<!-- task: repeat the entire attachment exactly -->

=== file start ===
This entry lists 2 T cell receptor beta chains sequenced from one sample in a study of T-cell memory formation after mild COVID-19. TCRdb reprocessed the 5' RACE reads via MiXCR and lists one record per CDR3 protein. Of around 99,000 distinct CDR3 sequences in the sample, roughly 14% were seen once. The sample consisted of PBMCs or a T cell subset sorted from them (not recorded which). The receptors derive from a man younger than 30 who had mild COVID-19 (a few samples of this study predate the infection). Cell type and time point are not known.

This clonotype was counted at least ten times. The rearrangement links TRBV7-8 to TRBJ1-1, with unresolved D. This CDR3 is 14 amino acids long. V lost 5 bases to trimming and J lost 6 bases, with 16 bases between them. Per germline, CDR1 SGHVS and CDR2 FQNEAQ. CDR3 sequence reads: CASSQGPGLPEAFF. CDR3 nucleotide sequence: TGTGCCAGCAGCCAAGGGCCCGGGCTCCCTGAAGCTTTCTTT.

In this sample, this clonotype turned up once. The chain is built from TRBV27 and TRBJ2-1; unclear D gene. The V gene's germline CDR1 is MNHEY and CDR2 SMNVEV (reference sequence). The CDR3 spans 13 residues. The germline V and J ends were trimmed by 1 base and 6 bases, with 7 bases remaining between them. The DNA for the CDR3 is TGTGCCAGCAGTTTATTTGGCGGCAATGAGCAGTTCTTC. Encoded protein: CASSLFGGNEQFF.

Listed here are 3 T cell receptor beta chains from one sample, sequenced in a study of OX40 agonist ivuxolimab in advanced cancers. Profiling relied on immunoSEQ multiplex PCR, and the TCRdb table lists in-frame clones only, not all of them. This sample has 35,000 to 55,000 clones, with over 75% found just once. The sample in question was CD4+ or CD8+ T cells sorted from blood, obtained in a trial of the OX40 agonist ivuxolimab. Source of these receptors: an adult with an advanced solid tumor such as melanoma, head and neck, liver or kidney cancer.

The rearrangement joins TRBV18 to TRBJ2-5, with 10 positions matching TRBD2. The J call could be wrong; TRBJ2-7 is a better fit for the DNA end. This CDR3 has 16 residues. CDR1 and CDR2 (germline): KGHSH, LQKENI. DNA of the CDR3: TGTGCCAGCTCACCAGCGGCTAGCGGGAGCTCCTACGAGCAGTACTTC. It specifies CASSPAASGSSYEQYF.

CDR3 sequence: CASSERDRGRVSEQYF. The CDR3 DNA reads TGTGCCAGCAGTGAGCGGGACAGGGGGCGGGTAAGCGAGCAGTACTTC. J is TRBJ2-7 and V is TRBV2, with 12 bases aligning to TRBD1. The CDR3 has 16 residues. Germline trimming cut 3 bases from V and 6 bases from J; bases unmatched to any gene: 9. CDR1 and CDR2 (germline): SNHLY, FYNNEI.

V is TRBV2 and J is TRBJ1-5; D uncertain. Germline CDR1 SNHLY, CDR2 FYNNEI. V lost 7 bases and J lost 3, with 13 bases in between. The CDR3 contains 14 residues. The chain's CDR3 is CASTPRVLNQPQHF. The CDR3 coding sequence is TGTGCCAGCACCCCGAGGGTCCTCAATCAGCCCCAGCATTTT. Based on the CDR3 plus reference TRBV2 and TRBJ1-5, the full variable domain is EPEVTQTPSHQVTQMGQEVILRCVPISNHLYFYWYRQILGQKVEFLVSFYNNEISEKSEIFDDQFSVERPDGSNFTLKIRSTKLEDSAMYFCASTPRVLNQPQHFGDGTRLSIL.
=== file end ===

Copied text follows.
This entry lists 2 T cell receptor beta chains sequenced from one sample in a study of T-cell memory formation after mild COVID-19. TCRdb reprocessed the 5' RACE reads via MiXCR and lists one record per CDR3 protein. Of around 99,000 distinct CDR3 sequences in the sample, roughly 14% were seen once. The sample consisted of PBMCs or a T cell subset sorted from them (not recorded which). The receptors derive from a man younger than 30 who had mild COVID-19 (a few samples of this study predate the infection). Cell type and time point are not known.

This clonotype was counted at least ten times. The rearrangement links TRBV7-8 to TRBJ1-1, with unresolved D. This CDR3 is 14 amino acids long. V lost 5 bases to trimming and J lost 6 bases, with 16 bases between them. Per germline, CDR1 SGHVS and CDR2 FQNEAQ. CDR3 sequence reads: CASSQGPGLPEAFF. CDR3 nucleotide sequence: TGTGCCAGCAGCCAAGGGCCCGGGCTCCCTGAAGCTTTCTTT.

In this sample, this clonotype turned up once. The chain is built from TRBV27 and TRBJ2-1; unclear D gene. The V gene's germline CDR1 is MNHEY and CDR2 SMNVEV (reference sequence). The CDR3 spans 13 residues. The germline V and J ends were trimmed by 1 base and 6 bases, with 7 bases remaining between them. The DNA for the CDR3 is TGTGCCAGCAGTTTATTTGGCGGCAATGAGCAGTTCTTC. Encoded protein: CASSLFGGNEQFF.

Listed here are 3 T cell receptor beta chains from one sample, sequenced in a study of OX40 agonist ivuxolimab in advanced cancers. Profiling relied on immunoSEQ multiplex PCR, and the TCRdb table lists in-frame clones only, not all of them. This sample has 35,000 to 55,000 clones, with over 75% found just once. The sample in question was CD4+ or CD8+ T cells sorted from blood, obtained in a trial of the OX40 agonist ivuxolimab. Source of these receptors: an adult with an advanced solid tumor such as melanoma, head and neck, liver or kidney cancer.

The rearrangement joins TRBV18 to TRBJ2-5, with 10 positions matching TRBD2. The J call could be wrong; TRBJ2-7 is a better fit for the DNA end. This CDR3 has 16 residues. CDR1 and CDR2 (germline): KGHSH, LQKENI. DNA of the CDR3: TGTGCCAGCTCACCAGCGGCTAGCGGGAGCTCCTACGAGCAGTACTTC. It specifies CASSPAASGSSYEQYF.

CDR3 sequence: CASSERDRGRVSEQYF. The CDR3 DNA reads TGTGCCAGCAGTGAGCGGGACAGGGGGCGGGTAAGCGAGCAGTACTTC. J is TRBJ2-7 and V is TRBV2, with 12 bases aligning to TRBD1. The CDR3 has 16 residues. Germline trimming cut 3 bases from V and 6 bases from J; bases unmatched to any gene: 9. CDR1 and CDR2 (germline): SNHLY, FYNNEI.

V is TRBV2 and J is TRBJ1-5; D uncertain. Germline CDR1 SNHLY, CDR2 FYNNEI. V lost 7 bases and J lost 3, with 13 bases in between. The CDR3 contains 14 residues. The chain's CDR3 is CASTPRVLNQPQHF. The CDR3 coding sequence is TGTGCCAGCACCCCGAGGGTCCTCAATCAGCCCCAGCATTTT. Based on the CDR3 plus reference TRBV2 and TRBJ1-5, the full variable domain is EPEVTQTPSHQVTQMGQEVILRCVPISNHLYFYWYRQILGQKVEFLVSFYNNEISEKSEIFDDQFSVERPDGSNFTLKIRSTKLEDSAMYFCASTPRVLNQPQHFGDGTRLSIL.